4. Enter the scapegoat - Round 2, 2013
People had been coming for him from about 10 minutes after he was drafted, including notorious Melbourne player assassin Leigh Matthews who piled onto him after about six games, but this was where it originally hit the big time. When he was the unlucky one to be subbed off amongst 21 other players who could have gone with him, there were sounds like might have been triumphant, mocking cheering from Essendon fans, our lot emptying their frustrations on the easiest target or a healthy mixture of both.

He was clearly becoming mentally frazzled, so when he was dropped it seemed like a good opportunity to either give him a rest or a casual trot at Casey. Instead we did neither and brought him along to the next game as an emergency. When asked why he was there Neil Craig said because they didn't want to have to play The Spencil if there was an injury - to which I asked why did you pick him as an emergency in the first place then you lunatics?

5. On the loose at lastRound 13, 2013
Arguably his best ever performance, coming at the start of a purple patch that not surprisingly coincided with his nemesis getting the arse. In his 64th game he finally got off the leash as a forward and was able to lead and mark, instead of battling for overhead marks that he wasn't suited for or withering away on a flank.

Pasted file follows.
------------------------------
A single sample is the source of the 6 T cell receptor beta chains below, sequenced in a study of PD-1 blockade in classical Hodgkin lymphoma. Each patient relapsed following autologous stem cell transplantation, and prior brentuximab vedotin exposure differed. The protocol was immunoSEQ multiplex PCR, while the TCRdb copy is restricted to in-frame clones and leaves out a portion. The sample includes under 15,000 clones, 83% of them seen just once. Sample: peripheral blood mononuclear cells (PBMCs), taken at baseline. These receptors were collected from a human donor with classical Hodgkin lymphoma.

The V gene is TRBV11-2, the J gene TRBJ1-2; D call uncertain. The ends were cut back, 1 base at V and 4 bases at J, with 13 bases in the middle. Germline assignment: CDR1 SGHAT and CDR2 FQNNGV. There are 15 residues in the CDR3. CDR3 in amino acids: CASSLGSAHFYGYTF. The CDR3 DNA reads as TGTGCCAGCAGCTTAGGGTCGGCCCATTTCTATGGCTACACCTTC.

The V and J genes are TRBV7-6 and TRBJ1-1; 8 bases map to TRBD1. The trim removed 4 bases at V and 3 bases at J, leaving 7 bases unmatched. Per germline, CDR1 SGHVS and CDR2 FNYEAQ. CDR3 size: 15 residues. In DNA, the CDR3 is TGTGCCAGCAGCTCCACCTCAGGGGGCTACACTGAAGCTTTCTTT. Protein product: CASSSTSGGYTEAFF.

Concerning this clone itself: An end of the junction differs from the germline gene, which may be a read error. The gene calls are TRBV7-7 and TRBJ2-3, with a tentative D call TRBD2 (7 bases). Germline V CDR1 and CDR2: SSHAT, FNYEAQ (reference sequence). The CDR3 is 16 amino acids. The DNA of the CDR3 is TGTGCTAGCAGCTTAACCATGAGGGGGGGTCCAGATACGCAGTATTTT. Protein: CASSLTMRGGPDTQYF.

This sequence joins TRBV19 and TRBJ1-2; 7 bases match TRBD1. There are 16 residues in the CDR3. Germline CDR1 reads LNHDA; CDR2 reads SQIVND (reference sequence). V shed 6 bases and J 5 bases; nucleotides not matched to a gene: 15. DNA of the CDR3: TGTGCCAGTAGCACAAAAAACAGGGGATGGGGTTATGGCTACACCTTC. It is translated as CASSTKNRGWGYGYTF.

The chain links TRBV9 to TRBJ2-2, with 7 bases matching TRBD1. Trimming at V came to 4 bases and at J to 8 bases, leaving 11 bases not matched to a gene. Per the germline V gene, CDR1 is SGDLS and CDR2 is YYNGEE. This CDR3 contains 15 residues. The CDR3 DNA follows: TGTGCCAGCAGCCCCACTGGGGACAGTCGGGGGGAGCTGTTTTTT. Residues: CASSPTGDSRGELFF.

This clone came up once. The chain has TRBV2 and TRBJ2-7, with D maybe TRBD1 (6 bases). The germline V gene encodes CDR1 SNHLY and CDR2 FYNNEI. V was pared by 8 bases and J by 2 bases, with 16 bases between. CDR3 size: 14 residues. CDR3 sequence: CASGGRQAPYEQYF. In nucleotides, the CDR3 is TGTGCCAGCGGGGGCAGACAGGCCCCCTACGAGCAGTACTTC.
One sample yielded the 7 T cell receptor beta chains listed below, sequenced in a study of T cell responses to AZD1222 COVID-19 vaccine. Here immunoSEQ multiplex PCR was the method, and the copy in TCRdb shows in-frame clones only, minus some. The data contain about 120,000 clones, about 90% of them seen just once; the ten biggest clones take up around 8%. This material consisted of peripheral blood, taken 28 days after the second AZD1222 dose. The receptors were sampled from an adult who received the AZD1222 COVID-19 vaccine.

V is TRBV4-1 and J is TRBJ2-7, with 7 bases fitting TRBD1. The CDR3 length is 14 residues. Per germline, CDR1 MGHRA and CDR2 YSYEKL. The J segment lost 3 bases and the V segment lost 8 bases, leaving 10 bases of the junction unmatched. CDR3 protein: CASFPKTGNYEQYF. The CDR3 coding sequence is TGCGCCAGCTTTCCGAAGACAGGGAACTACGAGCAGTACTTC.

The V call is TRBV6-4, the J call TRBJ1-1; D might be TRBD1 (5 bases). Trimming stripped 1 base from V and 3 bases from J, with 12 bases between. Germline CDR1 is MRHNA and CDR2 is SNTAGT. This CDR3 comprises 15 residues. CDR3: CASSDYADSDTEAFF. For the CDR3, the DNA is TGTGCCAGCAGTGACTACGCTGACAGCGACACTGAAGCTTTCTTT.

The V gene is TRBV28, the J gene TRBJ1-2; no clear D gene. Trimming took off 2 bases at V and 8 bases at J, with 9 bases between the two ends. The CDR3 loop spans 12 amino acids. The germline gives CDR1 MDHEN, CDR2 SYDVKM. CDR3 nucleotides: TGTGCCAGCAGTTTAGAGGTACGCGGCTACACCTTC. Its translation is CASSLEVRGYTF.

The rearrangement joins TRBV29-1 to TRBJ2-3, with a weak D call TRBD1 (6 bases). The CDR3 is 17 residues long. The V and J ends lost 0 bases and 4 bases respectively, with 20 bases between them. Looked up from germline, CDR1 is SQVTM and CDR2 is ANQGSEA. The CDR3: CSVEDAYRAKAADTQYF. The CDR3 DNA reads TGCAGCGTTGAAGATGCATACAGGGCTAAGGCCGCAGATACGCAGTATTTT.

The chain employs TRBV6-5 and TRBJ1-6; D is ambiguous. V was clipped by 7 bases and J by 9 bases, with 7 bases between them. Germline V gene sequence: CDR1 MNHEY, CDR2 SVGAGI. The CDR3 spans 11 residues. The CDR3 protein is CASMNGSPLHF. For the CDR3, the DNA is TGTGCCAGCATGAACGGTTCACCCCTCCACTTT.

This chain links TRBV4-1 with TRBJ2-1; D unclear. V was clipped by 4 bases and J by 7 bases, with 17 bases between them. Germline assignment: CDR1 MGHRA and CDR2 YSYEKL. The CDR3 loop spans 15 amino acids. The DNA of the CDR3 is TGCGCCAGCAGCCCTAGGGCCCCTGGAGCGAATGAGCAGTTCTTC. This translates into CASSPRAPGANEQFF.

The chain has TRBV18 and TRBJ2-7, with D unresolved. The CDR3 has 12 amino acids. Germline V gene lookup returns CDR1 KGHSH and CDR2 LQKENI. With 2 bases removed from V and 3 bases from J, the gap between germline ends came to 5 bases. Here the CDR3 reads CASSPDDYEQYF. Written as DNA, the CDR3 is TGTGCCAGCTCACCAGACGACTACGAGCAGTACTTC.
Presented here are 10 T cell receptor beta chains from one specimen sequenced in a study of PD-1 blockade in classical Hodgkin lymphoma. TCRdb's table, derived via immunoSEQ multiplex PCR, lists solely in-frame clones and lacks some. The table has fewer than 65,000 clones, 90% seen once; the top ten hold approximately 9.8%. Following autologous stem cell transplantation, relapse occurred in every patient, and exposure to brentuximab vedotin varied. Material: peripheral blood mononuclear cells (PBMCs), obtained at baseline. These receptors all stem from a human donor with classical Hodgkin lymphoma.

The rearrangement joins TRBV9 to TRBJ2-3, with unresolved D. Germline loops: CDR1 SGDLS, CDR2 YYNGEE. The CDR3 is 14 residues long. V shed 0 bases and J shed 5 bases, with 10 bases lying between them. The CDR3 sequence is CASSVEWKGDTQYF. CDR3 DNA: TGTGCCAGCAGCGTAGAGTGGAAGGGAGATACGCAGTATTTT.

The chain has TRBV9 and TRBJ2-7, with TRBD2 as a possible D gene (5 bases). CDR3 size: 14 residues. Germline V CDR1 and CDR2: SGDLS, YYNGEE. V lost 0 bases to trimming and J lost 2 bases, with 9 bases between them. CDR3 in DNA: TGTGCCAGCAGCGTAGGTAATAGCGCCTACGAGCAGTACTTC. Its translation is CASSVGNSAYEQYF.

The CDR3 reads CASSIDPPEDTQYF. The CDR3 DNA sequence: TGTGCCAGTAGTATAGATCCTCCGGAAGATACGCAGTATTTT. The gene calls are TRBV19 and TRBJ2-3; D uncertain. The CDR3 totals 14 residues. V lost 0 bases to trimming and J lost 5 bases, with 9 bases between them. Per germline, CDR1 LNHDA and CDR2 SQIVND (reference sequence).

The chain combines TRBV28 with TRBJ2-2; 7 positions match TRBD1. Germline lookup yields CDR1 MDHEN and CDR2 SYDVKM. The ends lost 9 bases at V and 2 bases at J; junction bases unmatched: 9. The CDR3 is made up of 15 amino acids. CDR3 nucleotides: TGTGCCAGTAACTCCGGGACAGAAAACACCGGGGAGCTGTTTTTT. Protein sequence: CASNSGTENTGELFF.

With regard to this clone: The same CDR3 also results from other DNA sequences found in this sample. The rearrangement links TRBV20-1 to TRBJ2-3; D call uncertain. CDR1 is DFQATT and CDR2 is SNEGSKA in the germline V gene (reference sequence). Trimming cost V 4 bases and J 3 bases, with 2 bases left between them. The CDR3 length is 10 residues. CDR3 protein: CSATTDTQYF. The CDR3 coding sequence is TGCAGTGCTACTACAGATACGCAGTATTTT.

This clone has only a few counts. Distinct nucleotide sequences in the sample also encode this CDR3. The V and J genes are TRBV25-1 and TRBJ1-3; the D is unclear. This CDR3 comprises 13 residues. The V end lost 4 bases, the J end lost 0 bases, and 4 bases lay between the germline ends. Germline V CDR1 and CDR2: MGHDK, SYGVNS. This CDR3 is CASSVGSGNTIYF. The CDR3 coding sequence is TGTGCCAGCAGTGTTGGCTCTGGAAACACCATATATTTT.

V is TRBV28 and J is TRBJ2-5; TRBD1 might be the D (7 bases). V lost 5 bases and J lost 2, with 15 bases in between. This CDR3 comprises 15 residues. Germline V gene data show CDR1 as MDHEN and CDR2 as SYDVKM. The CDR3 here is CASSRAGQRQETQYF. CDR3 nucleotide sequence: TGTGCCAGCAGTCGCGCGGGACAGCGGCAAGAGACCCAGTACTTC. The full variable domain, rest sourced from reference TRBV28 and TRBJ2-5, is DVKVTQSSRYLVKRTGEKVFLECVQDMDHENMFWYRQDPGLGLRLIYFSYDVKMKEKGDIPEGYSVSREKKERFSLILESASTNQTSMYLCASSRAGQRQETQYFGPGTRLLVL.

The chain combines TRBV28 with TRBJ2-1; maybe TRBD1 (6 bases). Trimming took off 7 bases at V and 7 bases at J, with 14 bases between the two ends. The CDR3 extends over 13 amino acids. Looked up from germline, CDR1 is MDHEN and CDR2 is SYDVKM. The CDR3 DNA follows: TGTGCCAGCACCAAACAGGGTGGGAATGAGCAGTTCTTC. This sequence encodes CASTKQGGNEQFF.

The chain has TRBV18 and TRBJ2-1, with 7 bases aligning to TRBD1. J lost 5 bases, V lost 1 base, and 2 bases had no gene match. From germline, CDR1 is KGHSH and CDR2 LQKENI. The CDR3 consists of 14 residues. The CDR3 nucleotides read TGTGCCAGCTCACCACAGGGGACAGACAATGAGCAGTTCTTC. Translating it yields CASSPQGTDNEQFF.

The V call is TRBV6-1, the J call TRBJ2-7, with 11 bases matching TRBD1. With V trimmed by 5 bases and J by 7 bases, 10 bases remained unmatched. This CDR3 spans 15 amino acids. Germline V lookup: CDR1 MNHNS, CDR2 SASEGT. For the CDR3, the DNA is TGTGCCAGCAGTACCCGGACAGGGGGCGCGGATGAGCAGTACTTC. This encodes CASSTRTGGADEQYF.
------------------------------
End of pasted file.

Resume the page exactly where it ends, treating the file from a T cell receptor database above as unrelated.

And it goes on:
He kicked four to help set up a big lead, before the Bulldogs piled on seven goals in 15 minutes to reduce the margin from 44 to two. Given that we were 1-11, and had only won by a last quarter avalanche against an expansion team full of kids the importance of holding on cannot be understated. If we'd lost it would have been worse than the Chris Sullivan Line game (and that would have been replaced with the Jeremy Howe Line), but after helping build the lead he then went into defence and took a mark on the last line to hold them out and deliver a popular win. We didn't get another one for about 10 months.

4. Another round of lows - Round 6 2015
Roos had convinced Watts to stay at the end of 2013 when it looked like he was going to walk, and might have got the best out of him in 2016 but the first two years were a mixed bag. Three goals in Round 1 of 2015 were another false dawn, and by Round 6 he was starting as the sub and coming on to half encouragement and half Bronx Cheers from dickheads who wanted him to do badly so their point would be proven. He was going so badly even that poon 'Stevo' could crack gags on him.